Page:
(b) Make an order, after service of notice to the other party, providing for the future custody, support and welfare of minor children residing in the state, who, at the time the judgment was given, were not residents of the state, or were unknown to the court or were erroneously omitted from the judgment;
(c) Terminate a duty of support toward any minor child who has become self-supporting, emancipated or married;
(d) After service of notice on the child in the manner provided by law for service of a summons, suspend future support for any child who has ceased to be a child attending school as defined in ORS 107.108 (Support or maintenance for child attending school); and
(e) Set aside, alter or modify any portion of the judgment that provides for a property award based on the enhanced earning capacity of a party that was awarded before October 23, 1999. A property award may be set aside, altered or modified under this paragraph.
(1) Except as provided in subsection (6) of this section, in determining custody of a minor child under ORS 107.105 (Provisions of judgment) or 107.135 (Vacation or modification of judgment), the court shall give primary consideration to the best interests and welfare of the child. In determining the best interests and welfare of the child, the court shall consider the following relevant factors:
(a) The emotional ties between the child and other family members;
(b) The interest of the parties in and attitude toward the child;
(c) The desirability of continuing an existing relationship;
(d) The abuse of one parent by the other;
(e) The preference for the primary caregiver of the child, if the caregiver is deemed fit by the court; and
(f) The willingness and ability of each parent to facilitate and encourage a close and continuing relationship between the other parent and the child. However, the court may not consider such willingness and ability if one parent shows that the other parent has sexually assaulted or engaged in a pattern of behavior of abuse against the parent or a child and that a continuing relationship with the other parent will endanger the health or safety of either parent or the child.
(1) If a child is born to an unmarried person and parentage has been established under ORS 109.065 (Establishing parentage), or if a child is born to a married person by a person other than the birth mother’s spouse and parentage between the person and the child has been established under ORS 109.065 (Establishing parentage), either parent may initiate a civil proceeding to determine the custody or support of, or parenting time with, the child. The proceeding shall be brought in the circuit court of the county in which the child resides or is found or in the circuit court of the county in which either parent resides. The parents have the same rights and responsibilities regarding the custody and support of, and parenting time with, their child that married or divorced parents would have, and the provisions of ORS 107.094 (Forms for restraining order and request for hearing) to 107.449 (Transfer of proceeding under ORS 107.135 to auxiliary court) that relate to custody, support and parenting time, the provisions of ORS 107.755 (Court-ordered mediation) to 107.795 (Availability of other remedies) that relate to mediation procedures, and the provisions of ORS 107.810 (Policy), 107.820 (Support order as insurable interest) and 107.830 (Physical examination may be ordered) that relate to life insurance, apply to the proceeding.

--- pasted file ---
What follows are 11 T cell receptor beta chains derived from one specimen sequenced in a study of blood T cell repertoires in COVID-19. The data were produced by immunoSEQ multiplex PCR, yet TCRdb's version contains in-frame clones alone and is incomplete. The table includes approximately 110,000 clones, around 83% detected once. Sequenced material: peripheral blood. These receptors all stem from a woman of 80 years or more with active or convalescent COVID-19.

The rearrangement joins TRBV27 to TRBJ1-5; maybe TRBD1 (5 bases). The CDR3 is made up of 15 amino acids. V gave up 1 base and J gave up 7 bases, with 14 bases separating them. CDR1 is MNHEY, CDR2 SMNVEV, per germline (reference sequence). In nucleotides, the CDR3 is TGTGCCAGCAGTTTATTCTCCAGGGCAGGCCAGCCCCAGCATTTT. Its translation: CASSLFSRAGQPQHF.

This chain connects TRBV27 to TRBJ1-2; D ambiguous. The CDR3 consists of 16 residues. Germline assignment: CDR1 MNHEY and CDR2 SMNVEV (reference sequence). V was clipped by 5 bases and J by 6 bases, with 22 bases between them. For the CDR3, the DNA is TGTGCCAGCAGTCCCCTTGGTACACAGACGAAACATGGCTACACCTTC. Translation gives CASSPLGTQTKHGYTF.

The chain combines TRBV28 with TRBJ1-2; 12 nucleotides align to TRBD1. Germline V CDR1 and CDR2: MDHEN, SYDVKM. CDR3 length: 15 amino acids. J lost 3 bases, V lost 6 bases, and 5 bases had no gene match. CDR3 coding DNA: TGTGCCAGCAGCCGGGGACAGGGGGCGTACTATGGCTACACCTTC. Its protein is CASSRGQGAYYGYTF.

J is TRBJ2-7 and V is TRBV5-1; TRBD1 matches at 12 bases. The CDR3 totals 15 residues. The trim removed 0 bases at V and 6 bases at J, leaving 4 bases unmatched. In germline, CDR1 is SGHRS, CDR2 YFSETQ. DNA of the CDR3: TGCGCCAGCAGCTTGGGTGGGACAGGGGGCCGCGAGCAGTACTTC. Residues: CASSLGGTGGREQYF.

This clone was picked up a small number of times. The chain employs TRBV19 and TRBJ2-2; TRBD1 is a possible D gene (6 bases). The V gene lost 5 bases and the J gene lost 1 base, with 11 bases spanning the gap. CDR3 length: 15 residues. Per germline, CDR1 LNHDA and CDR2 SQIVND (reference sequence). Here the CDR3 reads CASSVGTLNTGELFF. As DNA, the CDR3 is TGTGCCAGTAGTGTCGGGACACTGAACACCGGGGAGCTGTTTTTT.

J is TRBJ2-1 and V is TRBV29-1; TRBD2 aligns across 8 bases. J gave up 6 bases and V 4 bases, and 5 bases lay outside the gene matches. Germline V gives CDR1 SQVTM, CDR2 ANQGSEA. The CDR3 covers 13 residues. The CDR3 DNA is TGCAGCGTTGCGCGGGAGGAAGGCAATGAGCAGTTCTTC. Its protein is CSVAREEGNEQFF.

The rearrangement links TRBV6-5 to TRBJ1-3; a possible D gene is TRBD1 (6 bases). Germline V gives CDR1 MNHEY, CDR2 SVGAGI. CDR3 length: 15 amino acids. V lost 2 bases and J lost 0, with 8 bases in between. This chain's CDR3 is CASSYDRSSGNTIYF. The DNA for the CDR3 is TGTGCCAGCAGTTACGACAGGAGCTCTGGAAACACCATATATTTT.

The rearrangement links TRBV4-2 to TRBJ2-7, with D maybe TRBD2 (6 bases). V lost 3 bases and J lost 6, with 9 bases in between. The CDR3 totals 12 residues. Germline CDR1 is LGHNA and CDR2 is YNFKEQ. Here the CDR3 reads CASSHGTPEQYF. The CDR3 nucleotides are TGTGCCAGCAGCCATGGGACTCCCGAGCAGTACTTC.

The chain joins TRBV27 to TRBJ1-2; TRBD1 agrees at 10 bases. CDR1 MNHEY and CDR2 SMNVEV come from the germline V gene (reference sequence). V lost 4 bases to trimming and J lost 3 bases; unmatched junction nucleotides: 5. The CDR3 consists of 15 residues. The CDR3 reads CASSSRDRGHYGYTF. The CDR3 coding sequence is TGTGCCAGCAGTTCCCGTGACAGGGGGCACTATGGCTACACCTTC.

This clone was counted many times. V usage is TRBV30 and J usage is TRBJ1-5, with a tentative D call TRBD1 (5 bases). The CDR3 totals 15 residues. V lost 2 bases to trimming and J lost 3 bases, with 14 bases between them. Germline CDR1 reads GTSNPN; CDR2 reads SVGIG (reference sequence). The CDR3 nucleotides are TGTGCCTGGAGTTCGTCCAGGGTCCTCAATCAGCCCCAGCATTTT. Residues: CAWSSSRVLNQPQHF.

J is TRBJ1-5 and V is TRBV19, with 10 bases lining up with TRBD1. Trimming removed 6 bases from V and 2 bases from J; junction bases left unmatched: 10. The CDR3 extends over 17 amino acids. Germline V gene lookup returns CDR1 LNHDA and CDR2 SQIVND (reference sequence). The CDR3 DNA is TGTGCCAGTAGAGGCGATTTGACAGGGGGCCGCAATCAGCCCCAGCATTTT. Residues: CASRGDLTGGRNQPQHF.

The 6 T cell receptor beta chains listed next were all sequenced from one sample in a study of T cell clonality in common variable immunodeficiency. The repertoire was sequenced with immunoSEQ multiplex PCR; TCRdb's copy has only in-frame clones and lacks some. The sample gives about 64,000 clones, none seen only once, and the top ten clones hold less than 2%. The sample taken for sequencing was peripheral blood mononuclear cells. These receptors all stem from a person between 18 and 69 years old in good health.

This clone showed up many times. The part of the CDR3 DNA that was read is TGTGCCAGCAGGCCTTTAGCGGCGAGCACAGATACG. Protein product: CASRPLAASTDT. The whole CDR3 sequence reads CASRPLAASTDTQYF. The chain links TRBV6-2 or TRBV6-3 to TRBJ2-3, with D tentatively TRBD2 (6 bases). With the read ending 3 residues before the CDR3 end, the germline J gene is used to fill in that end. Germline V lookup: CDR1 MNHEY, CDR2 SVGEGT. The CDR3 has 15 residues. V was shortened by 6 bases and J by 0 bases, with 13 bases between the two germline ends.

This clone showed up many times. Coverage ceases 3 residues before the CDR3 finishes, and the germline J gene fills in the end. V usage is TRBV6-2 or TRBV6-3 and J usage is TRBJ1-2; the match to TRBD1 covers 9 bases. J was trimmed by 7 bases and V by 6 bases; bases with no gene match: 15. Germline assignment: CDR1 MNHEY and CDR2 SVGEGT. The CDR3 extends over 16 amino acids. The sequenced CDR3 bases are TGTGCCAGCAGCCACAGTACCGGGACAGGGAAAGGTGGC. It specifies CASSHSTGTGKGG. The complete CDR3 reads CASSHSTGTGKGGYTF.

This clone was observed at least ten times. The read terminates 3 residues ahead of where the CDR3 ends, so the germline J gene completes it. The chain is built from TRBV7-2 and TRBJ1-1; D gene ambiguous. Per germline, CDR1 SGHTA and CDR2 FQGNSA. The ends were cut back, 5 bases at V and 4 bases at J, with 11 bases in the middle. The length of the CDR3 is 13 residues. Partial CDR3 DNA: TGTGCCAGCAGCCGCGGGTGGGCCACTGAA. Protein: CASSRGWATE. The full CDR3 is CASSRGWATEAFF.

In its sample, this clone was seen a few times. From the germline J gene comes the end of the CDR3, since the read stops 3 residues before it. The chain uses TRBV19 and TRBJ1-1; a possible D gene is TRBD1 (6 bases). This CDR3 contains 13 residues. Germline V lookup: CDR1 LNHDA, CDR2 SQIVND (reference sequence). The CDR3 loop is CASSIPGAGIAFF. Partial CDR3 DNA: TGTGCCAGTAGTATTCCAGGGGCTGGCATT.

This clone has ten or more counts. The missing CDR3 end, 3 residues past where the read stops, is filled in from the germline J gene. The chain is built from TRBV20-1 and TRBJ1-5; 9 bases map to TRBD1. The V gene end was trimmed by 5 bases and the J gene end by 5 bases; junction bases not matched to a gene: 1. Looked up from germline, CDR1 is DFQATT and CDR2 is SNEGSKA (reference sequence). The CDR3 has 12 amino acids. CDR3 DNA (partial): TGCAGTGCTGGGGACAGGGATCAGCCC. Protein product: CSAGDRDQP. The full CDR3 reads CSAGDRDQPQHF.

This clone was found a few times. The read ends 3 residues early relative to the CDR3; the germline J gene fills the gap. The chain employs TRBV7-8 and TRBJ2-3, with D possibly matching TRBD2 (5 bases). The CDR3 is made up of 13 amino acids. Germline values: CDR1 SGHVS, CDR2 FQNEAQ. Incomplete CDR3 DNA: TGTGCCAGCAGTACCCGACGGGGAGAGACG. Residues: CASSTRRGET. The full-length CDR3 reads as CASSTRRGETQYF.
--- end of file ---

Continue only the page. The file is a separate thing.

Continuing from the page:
(1) Except as otherwise provided in subsection (9) of this section, any person, including but not limited to a related or nonrelated foster parent, stepparent, grandparent or relative by blood or marriage, who has established emotional ties creating a child-parent relationship or an ongoing personal relationship with a child may petition or file a motion for intervention with the court having jurisdiction over the custody, placement or guardianship of that child, or if no such proceedings are pending, may petition the court for the county in which the child resides, for an order providing for relief under subsection (3) of this section.
(2)(a) In any proceeding under this section, there is a presumption that the legal parent acts in the best interest of the child.
(b) In an order granting relief under this section, the court shall include findings of fact supporting the rebuttal of the presumption described in paragraph (a) of this subsection.
(c) The presumption described in paragraph (a) of this subsection does not apply in a proceeding to modify an order granting relief under this section.
(3)(a) If the court determines that a child-parent relationship exists and if the court determines that the presumption described in subsection (2)(a) of this section has been rebutted by a preponderance of the evidence, the court shall grant custody, guardianship, right of visitation or other right to the person having the child-parent relationship, if to do so is in the best interest of the child. The court may determine temporary custody of the child or temporary visitation rights under this paragraph pending a final order.